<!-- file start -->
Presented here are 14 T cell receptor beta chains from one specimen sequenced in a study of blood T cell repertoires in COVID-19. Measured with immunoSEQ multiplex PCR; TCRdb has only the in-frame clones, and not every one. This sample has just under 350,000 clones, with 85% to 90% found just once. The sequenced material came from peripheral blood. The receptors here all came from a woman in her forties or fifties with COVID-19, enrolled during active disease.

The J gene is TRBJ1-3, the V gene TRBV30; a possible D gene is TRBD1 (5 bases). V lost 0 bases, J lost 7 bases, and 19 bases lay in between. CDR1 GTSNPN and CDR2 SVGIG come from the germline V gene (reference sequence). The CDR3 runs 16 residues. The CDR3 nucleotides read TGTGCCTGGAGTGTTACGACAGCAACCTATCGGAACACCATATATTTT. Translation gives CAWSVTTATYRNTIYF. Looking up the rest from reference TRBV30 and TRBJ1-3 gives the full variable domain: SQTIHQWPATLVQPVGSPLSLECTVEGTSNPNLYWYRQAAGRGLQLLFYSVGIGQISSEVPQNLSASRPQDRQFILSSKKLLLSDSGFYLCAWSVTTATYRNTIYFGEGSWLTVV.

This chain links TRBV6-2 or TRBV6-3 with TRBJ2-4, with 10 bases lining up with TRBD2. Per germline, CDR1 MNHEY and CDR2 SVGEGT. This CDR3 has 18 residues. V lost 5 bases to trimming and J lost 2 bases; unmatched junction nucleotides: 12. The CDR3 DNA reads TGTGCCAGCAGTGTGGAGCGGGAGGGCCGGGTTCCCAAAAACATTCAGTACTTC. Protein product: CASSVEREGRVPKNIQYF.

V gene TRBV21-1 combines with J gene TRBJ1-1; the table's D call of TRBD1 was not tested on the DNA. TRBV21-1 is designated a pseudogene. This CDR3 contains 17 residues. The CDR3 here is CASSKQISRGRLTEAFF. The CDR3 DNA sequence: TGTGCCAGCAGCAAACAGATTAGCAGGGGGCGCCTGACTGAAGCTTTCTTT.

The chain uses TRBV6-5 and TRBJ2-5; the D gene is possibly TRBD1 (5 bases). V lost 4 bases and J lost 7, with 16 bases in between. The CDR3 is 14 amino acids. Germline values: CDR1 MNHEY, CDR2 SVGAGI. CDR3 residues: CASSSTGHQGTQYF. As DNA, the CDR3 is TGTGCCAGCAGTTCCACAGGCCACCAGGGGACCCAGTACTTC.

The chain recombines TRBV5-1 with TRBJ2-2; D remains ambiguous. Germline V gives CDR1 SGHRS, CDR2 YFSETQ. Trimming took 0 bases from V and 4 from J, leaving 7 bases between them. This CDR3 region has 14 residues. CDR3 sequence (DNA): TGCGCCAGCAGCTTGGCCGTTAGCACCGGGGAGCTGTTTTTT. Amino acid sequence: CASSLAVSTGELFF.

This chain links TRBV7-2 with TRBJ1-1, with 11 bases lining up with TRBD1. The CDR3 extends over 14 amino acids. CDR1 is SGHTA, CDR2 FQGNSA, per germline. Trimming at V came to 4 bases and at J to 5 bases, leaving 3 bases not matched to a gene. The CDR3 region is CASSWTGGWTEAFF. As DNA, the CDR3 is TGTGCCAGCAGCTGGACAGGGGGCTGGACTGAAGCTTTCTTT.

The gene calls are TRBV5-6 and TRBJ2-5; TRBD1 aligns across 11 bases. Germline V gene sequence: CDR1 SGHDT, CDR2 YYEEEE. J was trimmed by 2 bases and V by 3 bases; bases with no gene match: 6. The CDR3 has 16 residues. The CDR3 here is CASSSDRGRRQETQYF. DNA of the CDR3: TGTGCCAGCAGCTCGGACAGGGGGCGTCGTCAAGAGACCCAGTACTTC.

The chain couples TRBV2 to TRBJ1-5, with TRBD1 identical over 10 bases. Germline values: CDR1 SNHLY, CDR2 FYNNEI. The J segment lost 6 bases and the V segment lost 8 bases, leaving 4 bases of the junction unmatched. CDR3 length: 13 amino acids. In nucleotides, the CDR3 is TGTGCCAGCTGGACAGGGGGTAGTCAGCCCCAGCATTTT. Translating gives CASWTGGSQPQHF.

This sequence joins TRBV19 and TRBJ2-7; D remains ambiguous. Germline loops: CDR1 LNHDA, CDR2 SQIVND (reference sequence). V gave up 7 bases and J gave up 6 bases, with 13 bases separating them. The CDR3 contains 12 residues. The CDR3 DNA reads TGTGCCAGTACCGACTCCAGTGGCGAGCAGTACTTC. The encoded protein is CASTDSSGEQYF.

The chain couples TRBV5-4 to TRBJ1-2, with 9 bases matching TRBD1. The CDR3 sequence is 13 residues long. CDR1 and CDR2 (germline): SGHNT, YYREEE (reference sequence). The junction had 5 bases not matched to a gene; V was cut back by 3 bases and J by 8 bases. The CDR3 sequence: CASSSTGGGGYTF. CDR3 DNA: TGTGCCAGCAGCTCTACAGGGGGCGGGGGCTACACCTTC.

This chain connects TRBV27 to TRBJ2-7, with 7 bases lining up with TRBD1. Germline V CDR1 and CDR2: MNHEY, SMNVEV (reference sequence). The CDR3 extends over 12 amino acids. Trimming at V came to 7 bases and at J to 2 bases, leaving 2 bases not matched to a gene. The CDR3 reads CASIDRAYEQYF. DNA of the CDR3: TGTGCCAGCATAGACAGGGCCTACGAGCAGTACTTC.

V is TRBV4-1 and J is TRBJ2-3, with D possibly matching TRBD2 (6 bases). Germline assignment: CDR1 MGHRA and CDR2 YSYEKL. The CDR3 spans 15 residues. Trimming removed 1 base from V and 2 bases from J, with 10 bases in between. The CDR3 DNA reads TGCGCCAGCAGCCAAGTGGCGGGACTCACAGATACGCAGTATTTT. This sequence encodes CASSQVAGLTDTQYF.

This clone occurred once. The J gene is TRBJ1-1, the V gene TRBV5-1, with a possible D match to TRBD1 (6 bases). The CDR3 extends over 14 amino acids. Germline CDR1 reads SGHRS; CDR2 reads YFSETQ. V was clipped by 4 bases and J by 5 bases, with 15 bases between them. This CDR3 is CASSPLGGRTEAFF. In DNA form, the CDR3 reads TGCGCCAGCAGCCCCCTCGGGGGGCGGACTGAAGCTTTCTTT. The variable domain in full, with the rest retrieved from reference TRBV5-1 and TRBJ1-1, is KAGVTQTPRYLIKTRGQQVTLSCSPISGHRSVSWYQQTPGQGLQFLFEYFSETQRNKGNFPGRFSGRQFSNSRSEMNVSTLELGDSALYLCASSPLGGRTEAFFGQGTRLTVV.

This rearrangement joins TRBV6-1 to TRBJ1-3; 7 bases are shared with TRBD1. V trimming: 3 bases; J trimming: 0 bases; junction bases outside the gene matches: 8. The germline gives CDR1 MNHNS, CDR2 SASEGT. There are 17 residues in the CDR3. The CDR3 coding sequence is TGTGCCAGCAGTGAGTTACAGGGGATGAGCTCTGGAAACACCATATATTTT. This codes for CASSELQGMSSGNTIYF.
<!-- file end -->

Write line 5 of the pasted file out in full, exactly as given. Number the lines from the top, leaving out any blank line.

The chain uses TRBV6-5 and TRBJ2-5; the D gene is possibly TRBD1 (5 bases). V lost 4 bases and J lost 7, with 16 bases in between. The CDR3 is 14 amino acids. Germline values: CDR1 MNHEY, CDR2 SVGAGI. CDR3 residues: CASSSTGHQGTQYF. As DNA, the CDR3 is TGTGCCAGCAGTTCCACAGGCCACCAGGGGACCCAGTACTTC.